Another Side of Weight Loss Surgery

It’s been exactly five months since I had the vertical sleeve weight loss surgery. The first few months were easy peasy. The weight was coming off at the rate it should be, I had far more energy due to the amounts of protein I was consuming, and my slimming body made working out and attending boxing classes way more fun and productive.

The only issue I’ve been having since surgery is my inability to poop more than once a week at best. When I had traveler’s diarrhea in Ghana it was the best and I am currently researching “how to give yourself diarrhea” to increase my quality of life. Even combining stool softener, Miralax, Milk of Magnesia (which I immediately chase with a popsicle), etc doesn’t move things along. This is common and gets easier over time, supposedly, but this was my only real post-surgical problem and I could manage it.

Over the past month I’ve been vomiting fairly frequently. It comes on immediately, usually after I’ve eaten or in the middle of eating. I have thrown up fish, eggs, chicken, ice cream, protein shakes, and, after being put back on a liquid diet a few days ago, water. No specific food or beverage seems to trigger it. I assumed that this was part of the healing process or a sign I need to eat slower. I ate slowly and the vomiting became more frequent. My surgeon is concerned I’ve damaged my stomach, especially given how much I’ve thrown up. I foolishly thought that I’d be fine since I had been doing so well before. I ignored the advice of family, friends, and WebMD. I’m seeing my surgeon today and will hopefully get answers and not a hospital stay.

When I was put back on liquids this week I was upset and frustrated that I couldn’t eat anything and that I had to start from scratch. I just want the ease of eating a cheeseburger, which is now the hardest thing for me eat due to the carbs in bread and inability to digest red meat (usually takes three months after surgery). Going out with friends is already challenging enough given my eating and drinking restrictions. I’ll be in Chicago for a conference this weekend and wanted to eat actual food, but what do I do now? I can’t bring popsicles to a professional conference. They’ll melt.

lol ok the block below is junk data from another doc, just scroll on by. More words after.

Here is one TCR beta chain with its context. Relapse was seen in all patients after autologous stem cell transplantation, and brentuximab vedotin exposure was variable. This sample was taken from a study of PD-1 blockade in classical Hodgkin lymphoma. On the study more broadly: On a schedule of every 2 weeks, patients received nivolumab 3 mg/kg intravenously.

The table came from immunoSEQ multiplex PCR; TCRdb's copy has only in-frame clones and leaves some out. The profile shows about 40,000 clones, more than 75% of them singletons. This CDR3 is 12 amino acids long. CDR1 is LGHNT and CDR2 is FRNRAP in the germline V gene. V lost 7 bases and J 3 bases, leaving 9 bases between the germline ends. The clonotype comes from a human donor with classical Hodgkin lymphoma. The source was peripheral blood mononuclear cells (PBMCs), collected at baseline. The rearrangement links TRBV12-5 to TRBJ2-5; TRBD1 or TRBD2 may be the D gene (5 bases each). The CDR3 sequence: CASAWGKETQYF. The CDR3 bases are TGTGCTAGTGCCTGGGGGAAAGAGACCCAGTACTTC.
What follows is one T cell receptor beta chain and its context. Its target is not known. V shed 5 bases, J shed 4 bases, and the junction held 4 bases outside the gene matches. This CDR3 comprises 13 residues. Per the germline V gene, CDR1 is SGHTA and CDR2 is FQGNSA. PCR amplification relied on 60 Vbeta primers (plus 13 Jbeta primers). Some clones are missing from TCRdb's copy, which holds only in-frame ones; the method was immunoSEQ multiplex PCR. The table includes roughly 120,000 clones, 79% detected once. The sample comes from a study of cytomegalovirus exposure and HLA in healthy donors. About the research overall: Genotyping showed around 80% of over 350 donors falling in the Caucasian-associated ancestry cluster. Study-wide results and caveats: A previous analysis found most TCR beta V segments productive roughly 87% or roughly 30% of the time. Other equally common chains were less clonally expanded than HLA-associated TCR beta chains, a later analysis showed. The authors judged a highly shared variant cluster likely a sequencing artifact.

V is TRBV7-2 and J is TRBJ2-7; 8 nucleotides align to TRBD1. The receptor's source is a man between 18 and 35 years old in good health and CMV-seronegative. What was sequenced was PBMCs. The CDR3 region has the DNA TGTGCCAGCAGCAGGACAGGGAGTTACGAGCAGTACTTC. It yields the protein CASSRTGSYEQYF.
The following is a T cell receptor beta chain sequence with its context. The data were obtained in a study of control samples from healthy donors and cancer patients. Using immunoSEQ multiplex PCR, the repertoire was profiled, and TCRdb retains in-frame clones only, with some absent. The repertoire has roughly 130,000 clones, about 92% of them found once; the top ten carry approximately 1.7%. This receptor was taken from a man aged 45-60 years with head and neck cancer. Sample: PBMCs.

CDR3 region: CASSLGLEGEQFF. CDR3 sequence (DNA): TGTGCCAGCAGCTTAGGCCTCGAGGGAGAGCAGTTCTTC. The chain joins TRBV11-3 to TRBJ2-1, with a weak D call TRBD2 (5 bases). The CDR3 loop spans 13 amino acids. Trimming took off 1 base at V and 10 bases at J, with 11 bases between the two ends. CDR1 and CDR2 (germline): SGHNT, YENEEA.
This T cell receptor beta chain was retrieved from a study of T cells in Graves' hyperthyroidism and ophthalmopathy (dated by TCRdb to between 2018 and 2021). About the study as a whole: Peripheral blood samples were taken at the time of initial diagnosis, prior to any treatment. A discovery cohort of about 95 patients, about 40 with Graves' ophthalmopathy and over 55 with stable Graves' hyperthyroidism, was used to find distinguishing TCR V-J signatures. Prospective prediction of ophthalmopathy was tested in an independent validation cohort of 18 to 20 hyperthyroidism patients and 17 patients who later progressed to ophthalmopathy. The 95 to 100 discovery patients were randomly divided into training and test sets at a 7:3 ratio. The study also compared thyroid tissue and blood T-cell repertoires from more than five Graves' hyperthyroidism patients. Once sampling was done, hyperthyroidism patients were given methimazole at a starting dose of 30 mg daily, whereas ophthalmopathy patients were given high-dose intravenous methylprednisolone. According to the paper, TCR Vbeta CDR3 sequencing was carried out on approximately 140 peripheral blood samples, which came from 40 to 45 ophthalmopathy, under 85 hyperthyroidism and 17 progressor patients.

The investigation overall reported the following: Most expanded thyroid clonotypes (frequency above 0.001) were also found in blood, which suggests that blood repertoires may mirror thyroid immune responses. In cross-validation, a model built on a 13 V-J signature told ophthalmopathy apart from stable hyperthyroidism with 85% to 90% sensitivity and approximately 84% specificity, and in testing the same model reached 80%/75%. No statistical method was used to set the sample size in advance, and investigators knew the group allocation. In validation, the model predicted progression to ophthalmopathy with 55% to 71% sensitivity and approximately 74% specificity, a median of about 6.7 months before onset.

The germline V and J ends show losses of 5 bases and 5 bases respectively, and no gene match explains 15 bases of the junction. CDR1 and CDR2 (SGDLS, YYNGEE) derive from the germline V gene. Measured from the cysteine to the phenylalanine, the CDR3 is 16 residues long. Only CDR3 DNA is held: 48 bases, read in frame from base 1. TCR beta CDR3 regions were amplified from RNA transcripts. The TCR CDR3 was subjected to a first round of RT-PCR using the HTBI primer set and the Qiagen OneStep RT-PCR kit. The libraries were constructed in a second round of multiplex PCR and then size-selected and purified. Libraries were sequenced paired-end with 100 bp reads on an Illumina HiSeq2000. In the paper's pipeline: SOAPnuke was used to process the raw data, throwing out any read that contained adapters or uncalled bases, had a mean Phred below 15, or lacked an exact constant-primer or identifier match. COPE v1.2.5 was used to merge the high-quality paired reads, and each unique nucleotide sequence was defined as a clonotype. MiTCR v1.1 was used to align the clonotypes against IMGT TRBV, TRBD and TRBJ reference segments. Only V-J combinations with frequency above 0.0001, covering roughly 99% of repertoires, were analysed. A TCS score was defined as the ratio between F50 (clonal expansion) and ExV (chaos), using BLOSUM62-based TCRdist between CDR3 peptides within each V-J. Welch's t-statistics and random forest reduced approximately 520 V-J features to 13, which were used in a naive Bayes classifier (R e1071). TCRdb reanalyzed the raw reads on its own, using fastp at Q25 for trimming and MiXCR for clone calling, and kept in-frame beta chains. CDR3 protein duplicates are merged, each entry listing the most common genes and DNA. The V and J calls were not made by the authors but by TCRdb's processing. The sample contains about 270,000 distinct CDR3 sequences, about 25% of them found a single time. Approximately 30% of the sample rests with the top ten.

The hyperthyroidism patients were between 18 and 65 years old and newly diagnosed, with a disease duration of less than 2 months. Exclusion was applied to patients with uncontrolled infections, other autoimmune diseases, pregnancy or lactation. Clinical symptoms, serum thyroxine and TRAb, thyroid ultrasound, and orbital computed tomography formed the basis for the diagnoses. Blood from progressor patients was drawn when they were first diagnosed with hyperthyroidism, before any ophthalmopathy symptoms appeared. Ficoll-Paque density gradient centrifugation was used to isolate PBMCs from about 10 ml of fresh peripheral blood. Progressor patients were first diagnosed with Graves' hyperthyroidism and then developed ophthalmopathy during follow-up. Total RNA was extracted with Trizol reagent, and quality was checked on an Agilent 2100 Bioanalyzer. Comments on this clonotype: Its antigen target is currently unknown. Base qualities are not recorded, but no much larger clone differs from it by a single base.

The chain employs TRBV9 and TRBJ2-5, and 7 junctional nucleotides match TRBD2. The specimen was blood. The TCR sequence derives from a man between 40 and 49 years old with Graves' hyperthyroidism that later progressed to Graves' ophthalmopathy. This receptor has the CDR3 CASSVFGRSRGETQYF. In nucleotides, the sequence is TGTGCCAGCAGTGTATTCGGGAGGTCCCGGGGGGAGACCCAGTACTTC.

Eating was difficult in Ghana. Most meals contain carbs and all chicken and fish are served with bones (which is gross) and I ended up losing 12lbs as a result. I figured that once I was home and eating my usual diet most of those pounds would come back, but I kept throwing up and kept losing weight. As of this morning I’ve now lost 16lbs this month and weigh 174lbs, a weight I have never seen, and the weight loss center’s projection for the amount I would lose over the next 10-12 months. This number is always much lower than the actual expectation, but I’m only five months in.

Even though I’ve lost 76lbs I’m dealing with body dysmorphia. I don’t think I look any different despite what photos, family, and friends tell me. When I put on clothes that are too big I think “Wow! My clothes got bigger!” When I couldn’t put my phone in my pants pocket at the airport because it made my pants fall down I thought “Wow! This phone is really heavy!” Getting dressed in the morning is a chore because I have no idea what fits me and I’ve been too tired to try anything on.

Boohoo, right? Well, I did this surgery to be healthier and I’m not feeling all that healthy right now. I’m losing weight way too fast now, have zero energy, can’t poop, but I can vomit!

I feel like this is some Disney movie where I swap my ability to digest foods for a size 14. I should be celebrating this accomplishment. I’m 12lbs away from having lost 100lbs at my highest weight, but I want to accomplish that as a healthy individual who has worked hard, changed her way of thinking, eating and approach to self-care.

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3 responses

  1. The body dismorphia is so real. I still, 5 yrs later, make fat jokes about myself like I’m huge. This makes me sound like an asshole.

    Im sorry you are sick babe. It will get better!!

  2. Just because you are struggling does not mean that you are not a “healthy individual who has worked hard, changed her way of thinking, eating and approach to self-care.” The two are not related. As in boxing, you learn skills and make improvements, but you always take a few punches along the way.

  3. I’ve been trying to think about what my mom and uncle went through and how they handled it, but I’m just drawing a blank. I hope your appointment went well and that you’re getting the advice you need to sort out the issues that you’re taking in stride!

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